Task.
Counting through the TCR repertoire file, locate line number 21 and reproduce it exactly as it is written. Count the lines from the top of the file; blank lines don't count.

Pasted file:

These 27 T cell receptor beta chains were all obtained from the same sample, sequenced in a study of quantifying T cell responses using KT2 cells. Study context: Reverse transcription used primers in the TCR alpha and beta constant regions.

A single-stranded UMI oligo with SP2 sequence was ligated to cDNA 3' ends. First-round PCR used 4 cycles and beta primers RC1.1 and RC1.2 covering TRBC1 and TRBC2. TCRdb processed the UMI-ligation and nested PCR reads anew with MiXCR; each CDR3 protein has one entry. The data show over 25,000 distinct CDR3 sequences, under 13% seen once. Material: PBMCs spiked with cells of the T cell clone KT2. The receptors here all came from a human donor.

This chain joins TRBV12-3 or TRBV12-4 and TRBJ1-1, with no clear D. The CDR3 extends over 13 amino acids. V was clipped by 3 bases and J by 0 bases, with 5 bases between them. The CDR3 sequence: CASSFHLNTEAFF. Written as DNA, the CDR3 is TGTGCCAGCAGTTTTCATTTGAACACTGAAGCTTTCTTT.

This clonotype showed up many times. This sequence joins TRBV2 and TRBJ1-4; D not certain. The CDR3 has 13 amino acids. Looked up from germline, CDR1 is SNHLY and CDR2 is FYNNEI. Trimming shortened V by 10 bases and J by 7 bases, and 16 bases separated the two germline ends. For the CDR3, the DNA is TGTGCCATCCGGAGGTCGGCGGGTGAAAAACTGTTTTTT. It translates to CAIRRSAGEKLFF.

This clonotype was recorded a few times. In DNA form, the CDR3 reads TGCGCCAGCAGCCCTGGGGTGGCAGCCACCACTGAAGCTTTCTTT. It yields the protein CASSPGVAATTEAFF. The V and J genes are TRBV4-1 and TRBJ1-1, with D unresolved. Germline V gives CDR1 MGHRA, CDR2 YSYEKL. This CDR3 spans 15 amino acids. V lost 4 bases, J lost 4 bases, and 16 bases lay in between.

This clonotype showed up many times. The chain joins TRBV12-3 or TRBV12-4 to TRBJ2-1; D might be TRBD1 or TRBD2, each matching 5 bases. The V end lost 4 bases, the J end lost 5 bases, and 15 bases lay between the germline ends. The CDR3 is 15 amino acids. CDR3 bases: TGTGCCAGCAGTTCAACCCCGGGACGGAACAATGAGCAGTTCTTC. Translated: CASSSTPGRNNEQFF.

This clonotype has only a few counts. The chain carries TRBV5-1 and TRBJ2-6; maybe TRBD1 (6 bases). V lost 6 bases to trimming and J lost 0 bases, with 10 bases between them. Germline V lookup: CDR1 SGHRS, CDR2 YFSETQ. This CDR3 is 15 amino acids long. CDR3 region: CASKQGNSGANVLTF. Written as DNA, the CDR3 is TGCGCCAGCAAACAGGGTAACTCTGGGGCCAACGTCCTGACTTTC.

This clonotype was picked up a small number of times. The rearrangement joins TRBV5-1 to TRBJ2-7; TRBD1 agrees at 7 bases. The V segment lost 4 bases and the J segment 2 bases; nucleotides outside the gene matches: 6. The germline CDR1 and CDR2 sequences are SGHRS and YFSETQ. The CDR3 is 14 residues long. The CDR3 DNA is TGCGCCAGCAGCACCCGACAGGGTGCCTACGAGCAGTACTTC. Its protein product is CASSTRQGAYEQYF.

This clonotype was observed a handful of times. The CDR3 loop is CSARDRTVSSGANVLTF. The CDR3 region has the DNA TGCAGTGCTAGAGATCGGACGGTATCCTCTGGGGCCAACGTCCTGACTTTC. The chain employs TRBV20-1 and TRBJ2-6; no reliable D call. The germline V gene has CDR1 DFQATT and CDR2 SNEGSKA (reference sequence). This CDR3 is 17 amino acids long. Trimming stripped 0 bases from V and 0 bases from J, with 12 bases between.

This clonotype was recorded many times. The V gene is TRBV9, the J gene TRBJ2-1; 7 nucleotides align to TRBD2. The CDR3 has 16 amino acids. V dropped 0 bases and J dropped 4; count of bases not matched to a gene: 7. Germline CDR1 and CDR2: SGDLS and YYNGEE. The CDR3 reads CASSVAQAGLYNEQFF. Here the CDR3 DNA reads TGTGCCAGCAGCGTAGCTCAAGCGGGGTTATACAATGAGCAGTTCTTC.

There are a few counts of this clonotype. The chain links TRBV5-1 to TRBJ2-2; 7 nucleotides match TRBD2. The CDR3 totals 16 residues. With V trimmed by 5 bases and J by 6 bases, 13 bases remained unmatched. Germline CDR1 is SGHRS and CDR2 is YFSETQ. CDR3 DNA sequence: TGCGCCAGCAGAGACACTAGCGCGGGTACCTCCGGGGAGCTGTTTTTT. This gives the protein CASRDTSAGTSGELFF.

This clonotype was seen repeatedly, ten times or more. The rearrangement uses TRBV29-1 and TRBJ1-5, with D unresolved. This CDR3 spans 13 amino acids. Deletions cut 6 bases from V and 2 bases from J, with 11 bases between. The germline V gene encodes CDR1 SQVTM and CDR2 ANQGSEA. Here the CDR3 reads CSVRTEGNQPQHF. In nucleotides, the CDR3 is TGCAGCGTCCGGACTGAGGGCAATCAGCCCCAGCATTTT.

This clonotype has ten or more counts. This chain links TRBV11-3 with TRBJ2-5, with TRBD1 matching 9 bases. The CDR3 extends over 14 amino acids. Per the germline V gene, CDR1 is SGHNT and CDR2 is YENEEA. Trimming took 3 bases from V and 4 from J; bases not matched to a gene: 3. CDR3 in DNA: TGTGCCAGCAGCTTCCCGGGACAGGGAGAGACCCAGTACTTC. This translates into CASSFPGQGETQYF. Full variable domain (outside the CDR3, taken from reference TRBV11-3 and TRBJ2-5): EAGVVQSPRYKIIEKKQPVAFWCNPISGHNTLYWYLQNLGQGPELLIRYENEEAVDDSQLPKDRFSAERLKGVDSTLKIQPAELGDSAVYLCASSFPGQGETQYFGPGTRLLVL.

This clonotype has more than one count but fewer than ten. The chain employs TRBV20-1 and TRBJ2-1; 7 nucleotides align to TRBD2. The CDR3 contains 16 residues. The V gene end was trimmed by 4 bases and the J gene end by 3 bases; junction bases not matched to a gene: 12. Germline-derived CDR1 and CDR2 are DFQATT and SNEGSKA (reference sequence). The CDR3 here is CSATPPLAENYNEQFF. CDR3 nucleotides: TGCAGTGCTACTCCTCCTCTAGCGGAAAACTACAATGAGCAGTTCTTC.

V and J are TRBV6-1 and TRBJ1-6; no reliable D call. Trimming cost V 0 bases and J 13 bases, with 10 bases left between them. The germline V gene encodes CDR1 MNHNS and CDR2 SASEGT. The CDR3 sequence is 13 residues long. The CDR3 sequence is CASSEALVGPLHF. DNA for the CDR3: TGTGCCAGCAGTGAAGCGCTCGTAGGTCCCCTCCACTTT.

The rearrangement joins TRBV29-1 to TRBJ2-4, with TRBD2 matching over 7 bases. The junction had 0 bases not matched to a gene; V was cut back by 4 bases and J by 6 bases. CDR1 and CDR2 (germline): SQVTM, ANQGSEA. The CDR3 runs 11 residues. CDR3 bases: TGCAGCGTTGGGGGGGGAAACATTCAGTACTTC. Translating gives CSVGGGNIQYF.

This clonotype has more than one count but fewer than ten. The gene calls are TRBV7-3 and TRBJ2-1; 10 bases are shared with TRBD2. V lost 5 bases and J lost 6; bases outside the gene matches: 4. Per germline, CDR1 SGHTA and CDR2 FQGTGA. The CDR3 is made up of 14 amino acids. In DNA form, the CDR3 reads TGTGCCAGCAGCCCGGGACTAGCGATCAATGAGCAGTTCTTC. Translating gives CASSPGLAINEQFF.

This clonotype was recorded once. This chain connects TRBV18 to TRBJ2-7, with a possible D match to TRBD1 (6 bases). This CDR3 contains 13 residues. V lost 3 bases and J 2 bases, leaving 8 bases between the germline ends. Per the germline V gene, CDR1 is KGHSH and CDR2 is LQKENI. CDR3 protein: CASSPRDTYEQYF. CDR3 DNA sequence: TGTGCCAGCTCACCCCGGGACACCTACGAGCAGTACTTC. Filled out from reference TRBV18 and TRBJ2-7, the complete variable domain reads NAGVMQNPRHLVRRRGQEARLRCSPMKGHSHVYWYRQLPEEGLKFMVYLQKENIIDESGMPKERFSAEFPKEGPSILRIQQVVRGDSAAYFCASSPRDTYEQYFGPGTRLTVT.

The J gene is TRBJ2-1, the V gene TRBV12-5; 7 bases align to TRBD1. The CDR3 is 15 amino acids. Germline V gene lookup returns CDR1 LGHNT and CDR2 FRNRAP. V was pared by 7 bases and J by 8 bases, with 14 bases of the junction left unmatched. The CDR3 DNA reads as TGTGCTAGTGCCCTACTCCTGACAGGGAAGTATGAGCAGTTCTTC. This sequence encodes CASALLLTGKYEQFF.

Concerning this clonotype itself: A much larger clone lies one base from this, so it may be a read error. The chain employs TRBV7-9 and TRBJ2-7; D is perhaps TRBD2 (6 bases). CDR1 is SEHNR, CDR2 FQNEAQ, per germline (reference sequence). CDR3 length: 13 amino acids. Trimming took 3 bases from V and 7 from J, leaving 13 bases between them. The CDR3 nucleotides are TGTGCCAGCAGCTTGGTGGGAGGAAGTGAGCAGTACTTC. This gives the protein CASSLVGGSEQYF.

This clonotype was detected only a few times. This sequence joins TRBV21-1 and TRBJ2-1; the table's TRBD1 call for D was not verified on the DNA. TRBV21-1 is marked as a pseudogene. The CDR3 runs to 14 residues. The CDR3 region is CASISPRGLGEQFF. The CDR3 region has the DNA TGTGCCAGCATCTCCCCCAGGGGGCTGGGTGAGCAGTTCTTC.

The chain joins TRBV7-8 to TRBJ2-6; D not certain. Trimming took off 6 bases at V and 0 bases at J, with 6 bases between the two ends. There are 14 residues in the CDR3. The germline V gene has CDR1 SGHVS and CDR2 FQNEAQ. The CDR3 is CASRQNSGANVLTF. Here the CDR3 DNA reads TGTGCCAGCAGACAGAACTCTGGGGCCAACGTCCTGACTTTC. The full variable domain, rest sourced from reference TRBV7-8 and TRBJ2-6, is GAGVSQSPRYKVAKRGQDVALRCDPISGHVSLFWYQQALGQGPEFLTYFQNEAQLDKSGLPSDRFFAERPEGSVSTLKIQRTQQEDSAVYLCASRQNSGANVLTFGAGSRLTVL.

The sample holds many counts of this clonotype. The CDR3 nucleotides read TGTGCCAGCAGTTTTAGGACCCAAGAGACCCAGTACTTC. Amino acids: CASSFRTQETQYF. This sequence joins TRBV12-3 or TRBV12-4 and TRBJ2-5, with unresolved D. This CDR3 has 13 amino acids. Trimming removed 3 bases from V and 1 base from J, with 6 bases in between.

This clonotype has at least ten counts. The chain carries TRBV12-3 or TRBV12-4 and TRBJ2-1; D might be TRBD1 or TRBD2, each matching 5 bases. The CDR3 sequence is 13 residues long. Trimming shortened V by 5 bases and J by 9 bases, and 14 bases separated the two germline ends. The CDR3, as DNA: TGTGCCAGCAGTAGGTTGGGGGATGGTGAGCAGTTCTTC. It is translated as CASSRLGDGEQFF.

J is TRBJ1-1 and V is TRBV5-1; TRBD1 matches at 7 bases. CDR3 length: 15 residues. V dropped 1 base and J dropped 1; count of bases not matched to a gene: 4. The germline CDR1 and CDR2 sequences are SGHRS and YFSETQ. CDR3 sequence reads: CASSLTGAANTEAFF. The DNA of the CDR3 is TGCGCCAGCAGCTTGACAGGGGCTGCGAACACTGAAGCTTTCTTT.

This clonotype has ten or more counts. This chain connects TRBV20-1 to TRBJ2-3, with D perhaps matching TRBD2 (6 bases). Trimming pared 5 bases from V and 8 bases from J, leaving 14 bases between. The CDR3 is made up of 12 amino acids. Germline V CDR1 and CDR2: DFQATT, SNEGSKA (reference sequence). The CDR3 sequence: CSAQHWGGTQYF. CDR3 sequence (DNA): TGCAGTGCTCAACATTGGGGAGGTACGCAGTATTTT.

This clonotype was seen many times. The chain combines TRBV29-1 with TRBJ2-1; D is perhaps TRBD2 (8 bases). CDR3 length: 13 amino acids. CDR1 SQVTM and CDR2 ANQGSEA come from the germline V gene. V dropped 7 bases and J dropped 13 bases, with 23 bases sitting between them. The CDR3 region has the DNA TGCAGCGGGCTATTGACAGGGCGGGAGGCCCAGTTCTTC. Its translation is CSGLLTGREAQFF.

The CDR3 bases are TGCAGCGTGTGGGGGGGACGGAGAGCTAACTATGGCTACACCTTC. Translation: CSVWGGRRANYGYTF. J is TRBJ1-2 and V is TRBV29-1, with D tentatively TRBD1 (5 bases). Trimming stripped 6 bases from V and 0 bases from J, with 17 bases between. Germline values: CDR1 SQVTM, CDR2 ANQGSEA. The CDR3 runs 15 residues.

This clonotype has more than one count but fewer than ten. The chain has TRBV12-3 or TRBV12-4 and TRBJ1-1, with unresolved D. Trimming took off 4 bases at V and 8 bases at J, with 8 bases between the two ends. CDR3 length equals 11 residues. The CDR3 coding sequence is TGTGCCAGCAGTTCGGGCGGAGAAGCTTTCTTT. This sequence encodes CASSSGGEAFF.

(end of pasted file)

This clonotype was detected only a few times. This sequence joins TRBV21-1 and TRBJ2-1; the table's TRBD1 call for D was not verified on the DNA. TRBV21-1 is marked as a pseudogene. The CDR3 runs to 14 residues. The CDR3 region is CASISPRGLGEQFF. The CDR3 region has the DNA TGTGCCAGCATCTCCCCCAGGGGGCTGGGTGAGCAGTTCTTC.